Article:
City of Minneapolis News: Join City leaders and staff for the Development Services Customer Service Center spring open house April 30

Minneapolis residents and business owners are encouraged to come and learn more about the City’s Development Services Customer Service Center where staff are committed to helping contractors, developers, business owners, homeowners, and landlords navigate the City development process effectively and efficiently to obtain all necessary reviews, licenses, permits, and inspections needed to complete projects.

Wednesday, April 30th, 3:30-6:30 p.m.

  • Speak to City staff to make sure your home remodeling project meetings zoning, building code, and other requirements.
  • Learn the ins and outs of home business licensing.
  • Learn how to request a critical parking permit.
  • Meet Mayor Hodges and Council Members 4:00-4:30 p.m.
  • Take home a FREE radon home test kit (while supplies last)
  • Purchase residential home building permits until 6:30 p.m.
  • ·Attend FREE 15-30 minute informational breakout sessions.

250 South 4th Street
Third Floor, Room 300
Map and Parking Information

Open House Event Flyer PDF


City of Minneapolis News: City completes upgrade of outdoor warning sirens

The City of Minneapolis has completed the replacement of its system of outdoor warning sirens, which will modernize the system and provide better coverage to outdoor areas around the city. The new system now includes 42 sirens spaced out around the city, replacing the 30 sirens that covered the city outside downtown.

Minneapolis residents will hear these sirens twice tomorrow during statewide tornado drills that will be conducted as part of Severe Weather Awareness Week. The first drill is statewide at 1:45 p.m. to allow homeowners, schools, retail businesses, hospitals and other organizations to practice their emergency plans. The City of Minneapolis will be activating its tornado sirens at 1:45 p.m. and again at 6:55 p.m. to allow families and second-shift workers to practice their severe weather response. Please take a few minutes that evening to talk with the members of your household about where you’ll take shelter.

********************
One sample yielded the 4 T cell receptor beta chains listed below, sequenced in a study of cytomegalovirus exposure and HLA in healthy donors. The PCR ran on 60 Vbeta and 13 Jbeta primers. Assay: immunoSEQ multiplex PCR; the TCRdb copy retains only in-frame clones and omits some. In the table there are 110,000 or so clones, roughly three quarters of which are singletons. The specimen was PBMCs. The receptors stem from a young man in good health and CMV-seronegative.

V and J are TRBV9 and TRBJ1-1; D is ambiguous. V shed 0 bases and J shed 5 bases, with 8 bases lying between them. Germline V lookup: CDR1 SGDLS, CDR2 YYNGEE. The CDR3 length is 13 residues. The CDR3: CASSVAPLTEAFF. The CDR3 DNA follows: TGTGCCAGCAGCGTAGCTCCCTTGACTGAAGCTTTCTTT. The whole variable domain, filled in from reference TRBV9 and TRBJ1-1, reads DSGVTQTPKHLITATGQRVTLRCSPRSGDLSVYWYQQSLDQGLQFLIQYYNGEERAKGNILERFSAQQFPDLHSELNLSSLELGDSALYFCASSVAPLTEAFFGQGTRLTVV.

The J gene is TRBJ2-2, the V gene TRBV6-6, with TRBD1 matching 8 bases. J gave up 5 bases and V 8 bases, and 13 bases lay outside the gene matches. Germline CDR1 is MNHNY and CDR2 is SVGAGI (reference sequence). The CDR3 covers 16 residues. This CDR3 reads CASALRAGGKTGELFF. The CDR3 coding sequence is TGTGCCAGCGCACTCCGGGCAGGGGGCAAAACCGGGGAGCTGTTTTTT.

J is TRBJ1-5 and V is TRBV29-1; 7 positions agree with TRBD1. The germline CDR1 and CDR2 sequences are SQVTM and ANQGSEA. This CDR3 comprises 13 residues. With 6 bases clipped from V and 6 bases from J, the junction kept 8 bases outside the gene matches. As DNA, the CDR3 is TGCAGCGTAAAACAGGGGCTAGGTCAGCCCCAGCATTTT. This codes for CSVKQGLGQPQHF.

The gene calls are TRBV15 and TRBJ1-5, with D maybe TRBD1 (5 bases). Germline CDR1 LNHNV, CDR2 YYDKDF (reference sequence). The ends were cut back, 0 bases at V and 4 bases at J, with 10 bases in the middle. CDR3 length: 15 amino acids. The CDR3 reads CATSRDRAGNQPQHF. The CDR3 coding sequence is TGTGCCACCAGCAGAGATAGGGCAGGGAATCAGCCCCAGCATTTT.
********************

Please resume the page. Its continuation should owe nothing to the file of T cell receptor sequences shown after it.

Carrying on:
Time for upgrade
The City’s old sirens were installed between 1950 and 1965 so an upgrade was necessary. The old sirens were electromechanical while the new sirens are electronic. The new sirens also have a battery backup, so they can sound even if the area they’re in loses power.

What to do when you hear the sirens
For severe weather warnings, outdoor warning siren activation in Hennepin County is based on the following criteria:

  • Tornado Warning, and/or
  • Sustained straight line winds in excess of 70 mph
  • Outdoor warning sirens are meant to be heard outside. The system is not designed to provide notification inside your home or business. When sirens sound, residents should always seek shelter and tune to local weather information on radio, television, or NOAA Weather Radio for more information.
  • The threat of severe weather does not stop when the sirens stop. Residents should continue to shelter and stay tuned to local weather information on radio, television or NOAA Weather Radios for the duration of the warning period.